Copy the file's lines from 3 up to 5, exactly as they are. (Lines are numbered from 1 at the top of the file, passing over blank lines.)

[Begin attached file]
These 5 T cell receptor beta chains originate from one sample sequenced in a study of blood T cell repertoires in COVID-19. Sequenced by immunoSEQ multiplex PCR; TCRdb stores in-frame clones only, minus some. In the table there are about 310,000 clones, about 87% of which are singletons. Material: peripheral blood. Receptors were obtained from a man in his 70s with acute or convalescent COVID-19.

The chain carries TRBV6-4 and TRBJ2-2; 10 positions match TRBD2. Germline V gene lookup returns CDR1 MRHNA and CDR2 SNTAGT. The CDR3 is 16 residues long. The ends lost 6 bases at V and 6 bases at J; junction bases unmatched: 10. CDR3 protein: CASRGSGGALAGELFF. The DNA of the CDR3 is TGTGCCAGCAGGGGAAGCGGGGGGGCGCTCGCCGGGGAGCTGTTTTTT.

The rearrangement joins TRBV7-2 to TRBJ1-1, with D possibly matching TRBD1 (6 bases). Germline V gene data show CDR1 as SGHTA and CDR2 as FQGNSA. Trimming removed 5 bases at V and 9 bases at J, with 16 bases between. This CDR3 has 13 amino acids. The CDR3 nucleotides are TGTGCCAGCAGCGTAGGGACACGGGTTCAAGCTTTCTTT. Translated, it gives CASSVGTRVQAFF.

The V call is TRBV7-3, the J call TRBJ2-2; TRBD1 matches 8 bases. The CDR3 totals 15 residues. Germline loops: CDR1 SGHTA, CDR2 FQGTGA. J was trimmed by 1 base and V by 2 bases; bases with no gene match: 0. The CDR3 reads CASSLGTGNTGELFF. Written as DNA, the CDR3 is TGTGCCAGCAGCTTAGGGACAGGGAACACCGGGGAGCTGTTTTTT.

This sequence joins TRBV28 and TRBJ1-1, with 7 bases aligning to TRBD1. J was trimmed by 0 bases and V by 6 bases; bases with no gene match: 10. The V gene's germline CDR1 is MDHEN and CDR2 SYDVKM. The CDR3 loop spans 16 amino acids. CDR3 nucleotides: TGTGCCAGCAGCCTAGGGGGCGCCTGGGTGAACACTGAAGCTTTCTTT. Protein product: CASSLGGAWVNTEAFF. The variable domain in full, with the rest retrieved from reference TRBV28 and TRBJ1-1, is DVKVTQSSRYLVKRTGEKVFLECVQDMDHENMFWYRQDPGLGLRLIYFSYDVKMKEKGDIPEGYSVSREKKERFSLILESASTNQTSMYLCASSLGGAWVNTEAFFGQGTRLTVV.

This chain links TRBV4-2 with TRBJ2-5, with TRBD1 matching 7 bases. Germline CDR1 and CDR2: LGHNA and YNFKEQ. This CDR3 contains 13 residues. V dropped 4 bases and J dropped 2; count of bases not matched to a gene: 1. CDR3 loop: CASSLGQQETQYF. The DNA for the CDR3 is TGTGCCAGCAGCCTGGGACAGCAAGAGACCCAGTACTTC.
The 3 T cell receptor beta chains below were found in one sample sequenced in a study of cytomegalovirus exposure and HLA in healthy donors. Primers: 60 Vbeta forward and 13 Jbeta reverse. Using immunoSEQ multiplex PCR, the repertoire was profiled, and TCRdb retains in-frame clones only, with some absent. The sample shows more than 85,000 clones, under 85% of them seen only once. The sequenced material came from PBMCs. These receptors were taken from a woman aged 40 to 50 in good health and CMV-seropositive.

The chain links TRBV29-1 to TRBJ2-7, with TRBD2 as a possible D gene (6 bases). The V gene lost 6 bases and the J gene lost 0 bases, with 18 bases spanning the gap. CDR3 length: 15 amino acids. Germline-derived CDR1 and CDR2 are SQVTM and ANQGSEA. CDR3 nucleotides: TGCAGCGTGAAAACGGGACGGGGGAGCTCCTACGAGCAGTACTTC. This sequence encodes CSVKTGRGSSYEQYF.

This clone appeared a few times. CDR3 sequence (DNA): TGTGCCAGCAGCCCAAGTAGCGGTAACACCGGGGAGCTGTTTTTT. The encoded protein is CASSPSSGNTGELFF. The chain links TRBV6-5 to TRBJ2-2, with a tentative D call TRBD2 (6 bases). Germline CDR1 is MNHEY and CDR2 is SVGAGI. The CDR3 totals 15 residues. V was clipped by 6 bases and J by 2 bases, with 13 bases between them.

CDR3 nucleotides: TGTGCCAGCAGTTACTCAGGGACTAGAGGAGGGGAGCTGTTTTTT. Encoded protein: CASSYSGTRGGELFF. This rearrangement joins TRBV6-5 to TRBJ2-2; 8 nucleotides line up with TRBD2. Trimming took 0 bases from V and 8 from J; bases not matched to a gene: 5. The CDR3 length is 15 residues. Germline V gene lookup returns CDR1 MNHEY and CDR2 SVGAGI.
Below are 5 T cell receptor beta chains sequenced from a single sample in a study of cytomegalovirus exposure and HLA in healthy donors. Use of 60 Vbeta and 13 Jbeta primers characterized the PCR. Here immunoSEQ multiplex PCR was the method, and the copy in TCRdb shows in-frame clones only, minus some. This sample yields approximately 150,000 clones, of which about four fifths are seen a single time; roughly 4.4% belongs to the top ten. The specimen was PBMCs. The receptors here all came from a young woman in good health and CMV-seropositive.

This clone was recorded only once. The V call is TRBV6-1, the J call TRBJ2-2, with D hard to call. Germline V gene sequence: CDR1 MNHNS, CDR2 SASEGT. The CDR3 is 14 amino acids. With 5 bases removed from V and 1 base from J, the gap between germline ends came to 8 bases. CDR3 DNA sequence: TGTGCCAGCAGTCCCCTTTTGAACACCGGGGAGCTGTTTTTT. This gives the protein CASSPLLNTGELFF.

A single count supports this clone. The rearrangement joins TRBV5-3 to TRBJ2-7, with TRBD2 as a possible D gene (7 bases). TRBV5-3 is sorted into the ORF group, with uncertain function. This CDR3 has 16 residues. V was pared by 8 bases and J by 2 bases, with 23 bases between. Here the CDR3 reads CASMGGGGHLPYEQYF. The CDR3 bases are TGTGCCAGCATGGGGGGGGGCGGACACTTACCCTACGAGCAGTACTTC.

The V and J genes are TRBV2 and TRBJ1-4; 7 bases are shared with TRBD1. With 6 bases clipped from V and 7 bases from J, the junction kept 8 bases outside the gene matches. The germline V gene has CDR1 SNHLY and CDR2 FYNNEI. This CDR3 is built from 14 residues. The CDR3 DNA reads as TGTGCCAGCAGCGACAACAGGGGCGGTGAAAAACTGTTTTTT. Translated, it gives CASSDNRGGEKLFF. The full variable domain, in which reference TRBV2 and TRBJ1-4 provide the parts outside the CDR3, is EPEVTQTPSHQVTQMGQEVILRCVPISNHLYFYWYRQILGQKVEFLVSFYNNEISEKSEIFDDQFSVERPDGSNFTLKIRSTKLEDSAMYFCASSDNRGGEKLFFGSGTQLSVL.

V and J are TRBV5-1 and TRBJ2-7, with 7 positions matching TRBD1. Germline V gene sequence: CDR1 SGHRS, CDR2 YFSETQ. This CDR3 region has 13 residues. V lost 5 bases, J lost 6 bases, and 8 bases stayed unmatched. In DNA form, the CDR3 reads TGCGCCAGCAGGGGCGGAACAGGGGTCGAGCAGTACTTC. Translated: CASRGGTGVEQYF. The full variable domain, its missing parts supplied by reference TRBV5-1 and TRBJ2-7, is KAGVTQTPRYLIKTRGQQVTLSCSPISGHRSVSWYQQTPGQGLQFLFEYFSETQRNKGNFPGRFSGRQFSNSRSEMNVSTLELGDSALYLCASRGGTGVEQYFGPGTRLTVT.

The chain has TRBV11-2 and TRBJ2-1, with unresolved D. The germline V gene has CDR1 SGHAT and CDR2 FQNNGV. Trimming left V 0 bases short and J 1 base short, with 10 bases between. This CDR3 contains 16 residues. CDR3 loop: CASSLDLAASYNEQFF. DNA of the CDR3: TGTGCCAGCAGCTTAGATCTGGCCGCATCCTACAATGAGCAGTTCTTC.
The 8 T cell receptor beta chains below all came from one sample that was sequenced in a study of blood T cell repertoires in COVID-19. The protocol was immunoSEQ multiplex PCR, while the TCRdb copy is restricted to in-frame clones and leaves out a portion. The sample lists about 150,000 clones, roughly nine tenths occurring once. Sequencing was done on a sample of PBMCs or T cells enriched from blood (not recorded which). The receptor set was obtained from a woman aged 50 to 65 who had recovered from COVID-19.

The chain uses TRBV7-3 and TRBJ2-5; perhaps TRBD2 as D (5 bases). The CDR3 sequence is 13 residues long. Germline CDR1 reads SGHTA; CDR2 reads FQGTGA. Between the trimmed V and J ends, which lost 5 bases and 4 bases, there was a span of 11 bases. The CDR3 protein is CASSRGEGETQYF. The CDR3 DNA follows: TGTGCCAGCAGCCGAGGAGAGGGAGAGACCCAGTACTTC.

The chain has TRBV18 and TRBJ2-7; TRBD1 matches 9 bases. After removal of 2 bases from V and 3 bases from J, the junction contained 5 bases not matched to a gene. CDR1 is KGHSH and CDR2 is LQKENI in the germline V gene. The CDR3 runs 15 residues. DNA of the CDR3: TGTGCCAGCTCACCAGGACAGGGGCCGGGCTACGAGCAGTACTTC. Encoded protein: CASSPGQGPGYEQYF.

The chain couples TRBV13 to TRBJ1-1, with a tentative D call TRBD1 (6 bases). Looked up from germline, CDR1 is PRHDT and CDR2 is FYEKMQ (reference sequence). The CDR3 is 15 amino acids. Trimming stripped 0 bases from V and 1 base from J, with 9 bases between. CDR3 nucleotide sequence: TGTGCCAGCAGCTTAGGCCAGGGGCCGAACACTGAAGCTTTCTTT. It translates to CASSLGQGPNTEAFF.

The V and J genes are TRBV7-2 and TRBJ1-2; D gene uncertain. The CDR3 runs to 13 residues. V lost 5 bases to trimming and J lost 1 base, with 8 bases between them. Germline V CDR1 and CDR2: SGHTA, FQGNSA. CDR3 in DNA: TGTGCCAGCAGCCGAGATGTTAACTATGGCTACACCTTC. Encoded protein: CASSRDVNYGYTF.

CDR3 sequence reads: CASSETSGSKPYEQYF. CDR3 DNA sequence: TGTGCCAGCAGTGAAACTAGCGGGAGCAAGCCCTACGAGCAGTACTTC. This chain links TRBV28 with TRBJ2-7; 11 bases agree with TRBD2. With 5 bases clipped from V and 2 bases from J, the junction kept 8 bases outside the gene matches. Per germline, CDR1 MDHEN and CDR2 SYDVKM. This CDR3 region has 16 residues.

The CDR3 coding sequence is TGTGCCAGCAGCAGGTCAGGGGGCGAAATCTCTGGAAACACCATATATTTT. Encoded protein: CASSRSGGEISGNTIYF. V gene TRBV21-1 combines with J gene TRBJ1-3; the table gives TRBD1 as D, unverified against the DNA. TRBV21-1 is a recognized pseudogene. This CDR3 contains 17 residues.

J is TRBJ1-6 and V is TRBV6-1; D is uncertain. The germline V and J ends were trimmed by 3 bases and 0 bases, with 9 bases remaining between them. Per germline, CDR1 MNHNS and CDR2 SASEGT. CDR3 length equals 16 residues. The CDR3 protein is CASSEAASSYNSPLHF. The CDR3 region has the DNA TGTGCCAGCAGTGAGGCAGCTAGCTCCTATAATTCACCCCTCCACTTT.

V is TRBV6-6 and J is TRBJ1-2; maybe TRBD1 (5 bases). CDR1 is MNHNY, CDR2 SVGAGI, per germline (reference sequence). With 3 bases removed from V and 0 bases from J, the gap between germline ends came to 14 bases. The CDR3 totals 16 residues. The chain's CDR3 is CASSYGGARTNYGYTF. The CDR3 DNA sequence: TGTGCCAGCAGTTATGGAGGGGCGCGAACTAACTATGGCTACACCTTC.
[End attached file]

The rearrangement joins TRBV7-2 to TRBJ1-1, with D possibly matching TRBD1 (6 bases). Germline V gene data show CDR1 as SGHTA and CDR2 as FQGNSA. Trimming removed 5 bases at V and 9 bases at J, with 16 bases between. This CDR3 has 13 amino acids. The CDR3 nucleotides are TGTGCCAGCAGCGTAGGGACACGGGTTCAAGCTTTCTTT. Translated, it gives CASSVGTRVQAFF.

The V call is TRBV7-3, the J call TRBJ2-2; TRBD1 matches 8 bases. The CDR3 totals 15 residues. Germline loops: CDR1 SGHTA, CDR2 FQGTGA. J was trimmed by 1 base and V by 2 bases; bases with no gene match: 0. The CDR3 reads CASSLGTGNTGELFF. Written as DNA, the CDR3 is TGTGCCAGCAGCTTAGGGACAGGGAACACCGGGGAGCTGTTTTTT.

This sequence joins TRBV28 and TRBJ1-1, with 7 bases aligning to TRBD1. J was trimmed by 0 bases and V by 6 bases; bases with no gene match: 10. The V gene's germline CDR1 is MDHEN and CDR2 SYDVKM. The CDR3 loop spans 16 amino acids. CDR3 nucleotides: TGTGCCAGCAGCCTAGGGGGCGCCTGGGTGAACACTGAAGCTTTCTTT. Protein product: CASSLGGAWVNTEAFF. The variable domain in full, with the rest retrieved from reference TRBV28 and TRBJ1-1, is DVKVTQSSRYLVKRTGEKVFLECVQDMDHENMFWYRQDPGLGLRLIYFSYDVKMKEKGDIPEGYSVSREKKERFSLILESASTNQTSMYLCASSLGGAWVNTEAFFGQGTRLTVV.